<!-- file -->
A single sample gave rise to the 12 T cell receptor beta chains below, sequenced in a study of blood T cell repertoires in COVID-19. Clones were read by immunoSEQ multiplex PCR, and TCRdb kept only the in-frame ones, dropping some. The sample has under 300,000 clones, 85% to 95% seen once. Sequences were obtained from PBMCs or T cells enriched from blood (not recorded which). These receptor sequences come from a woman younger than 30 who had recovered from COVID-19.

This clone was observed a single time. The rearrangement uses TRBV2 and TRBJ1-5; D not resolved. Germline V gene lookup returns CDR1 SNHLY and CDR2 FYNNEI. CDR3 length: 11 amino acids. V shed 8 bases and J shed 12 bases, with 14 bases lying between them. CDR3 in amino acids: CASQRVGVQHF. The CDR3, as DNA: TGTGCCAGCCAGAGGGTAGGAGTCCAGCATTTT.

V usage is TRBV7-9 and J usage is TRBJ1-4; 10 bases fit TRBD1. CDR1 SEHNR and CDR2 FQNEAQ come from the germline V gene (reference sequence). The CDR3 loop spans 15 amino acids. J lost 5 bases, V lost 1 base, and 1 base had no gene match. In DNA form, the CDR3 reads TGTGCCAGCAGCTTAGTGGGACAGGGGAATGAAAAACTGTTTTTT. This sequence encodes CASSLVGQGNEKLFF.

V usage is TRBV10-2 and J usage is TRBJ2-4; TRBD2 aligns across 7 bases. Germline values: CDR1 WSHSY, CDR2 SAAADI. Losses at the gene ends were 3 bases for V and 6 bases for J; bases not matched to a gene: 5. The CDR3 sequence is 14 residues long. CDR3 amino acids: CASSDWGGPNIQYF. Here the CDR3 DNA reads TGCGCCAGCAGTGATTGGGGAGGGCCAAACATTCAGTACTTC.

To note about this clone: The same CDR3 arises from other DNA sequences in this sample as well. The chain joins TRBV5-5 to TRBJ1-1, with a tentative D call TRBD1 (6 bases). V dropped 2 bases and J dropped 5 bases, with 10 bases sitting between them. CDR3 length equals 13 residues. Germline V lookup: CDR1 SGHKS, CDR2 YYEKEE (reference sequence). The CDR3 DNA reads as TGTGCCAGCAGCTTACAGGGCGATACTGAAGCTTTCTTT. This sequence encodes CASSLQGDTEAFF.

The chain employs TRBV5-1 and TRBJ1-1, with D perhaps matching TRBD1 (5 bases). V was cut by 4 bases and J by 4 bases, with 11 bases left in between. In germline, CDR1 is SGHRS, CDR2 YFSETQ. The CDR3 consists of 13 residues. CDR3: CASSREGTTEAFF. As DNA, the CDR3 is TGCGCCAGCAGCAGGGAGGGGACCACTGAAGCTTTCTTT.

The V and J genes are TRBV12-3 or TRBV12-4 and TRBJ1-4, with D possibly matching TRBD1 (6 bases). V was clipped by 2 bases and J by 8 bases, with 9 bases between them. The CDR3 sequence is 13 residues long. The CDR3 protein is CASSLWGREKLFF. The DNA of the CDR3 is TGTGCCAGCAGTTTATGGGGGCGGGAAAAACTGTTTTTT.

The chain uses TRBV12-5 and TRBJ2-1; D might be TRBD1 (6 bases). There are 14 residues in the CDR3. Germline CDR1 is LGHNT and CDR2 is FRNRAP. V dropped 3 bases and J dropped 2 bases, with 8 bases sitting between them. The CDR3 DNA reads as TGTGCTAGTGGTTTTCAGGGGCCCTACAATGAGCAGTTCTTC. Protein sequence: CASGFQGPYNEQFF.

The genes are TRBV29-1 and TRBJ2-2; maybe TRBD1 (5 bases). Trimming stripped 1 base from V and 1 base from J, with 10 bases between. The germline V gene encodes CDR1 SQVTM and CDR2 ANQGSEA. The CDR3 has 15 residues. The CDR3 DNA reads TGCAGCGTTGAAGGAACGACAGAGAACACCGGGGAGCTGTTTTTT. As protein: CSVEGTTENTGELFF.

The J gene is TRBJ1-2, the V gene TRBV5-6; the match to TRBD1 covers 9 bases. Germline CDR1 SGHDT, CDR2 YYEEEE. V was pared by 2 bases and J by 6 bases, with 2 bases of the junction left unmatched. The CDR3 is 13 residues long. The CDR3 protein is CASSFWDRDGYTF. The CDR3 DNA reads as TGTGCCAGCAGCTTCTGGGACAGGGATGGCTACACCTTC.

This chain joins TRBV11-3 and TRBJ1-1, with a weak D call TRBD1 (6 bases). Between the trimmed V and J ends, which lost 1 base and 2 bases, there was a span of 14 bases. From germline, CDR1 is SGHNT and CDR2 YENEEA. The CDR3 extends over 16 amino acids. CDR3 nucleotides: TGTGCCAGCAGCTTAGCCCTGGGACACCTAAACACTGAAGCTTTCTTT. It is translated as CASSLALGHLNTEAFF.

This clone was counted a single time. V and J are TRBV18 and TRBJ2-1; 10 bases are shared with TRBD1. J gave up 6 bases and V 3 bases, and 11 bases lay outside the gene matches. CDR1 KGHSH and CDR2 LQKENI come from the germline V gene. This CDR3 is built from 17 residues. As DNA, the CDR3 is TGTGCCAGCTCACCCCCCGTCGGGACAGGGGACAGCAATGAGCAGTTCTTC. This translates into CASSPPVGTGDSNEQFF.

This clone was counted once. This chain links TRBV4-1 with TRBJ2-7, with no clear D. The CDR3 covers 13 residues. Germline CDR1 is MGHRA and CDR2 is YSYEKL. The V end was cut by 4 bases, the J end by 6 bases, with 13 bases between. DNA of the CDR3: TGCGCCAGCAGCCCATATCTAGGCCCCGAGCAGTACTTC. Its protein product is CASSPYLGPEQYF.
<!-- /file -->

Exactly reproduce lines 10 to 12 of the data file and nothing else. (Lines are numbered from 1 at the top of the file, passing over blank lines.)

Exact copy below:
The J gene is TRBJ1-2, the V gene TRBV5-6; the match to TRBD1 covers 9 bases. Germline CDR1 SGHDT, CDR2 YYEEEE. V was pared by 2 bases and J by 6 bases, with 2 bases of the junction left unmatched. The CDR3 is 13 residues long. The CDR3 protein is CASSFWDRDGYTF. The CDR3 DNA reads as TGTGCCAGCAGCTTCTGGGACAGGGATGGCTACACCTTC.

This chain joins TRBV11-3 and TRBJ1-1, with a weak D call TRBD1 (6 bases). Between the trimmed V and J ends, which lost 1 base and 2 bases, there was a span of 14 bases. From germline, CDR1 is SGHNT and CDR2 YENEEA. The CDR3 extends over 16 amino acids. CDR3 nucleotides: TGTGCCAGCAGCTTAGCCCTGGGACACCTAAACACTGAAGCTTTCTTT. It is translated as CASSLALGHLNTEAFF.

This clone was counted a single time. V and J are TRBV18 and TRBJ2-1; 10 bases are shared with TRBD1. J gave up 6 bases and V 3 bases, and 11 bases lay outside the gene matches. CDR1 KGHSH and CDR2 LQKENI come from the germline V gene. This CDR3 is built from 17 residues. As DNA, the CDR3 is TGTGCCAGCTCACCCCCCGTCGGGACAGGGGACAGCAATGAGCAGTTCTTC. This translates into CASSPPVGTGDSNEQFF.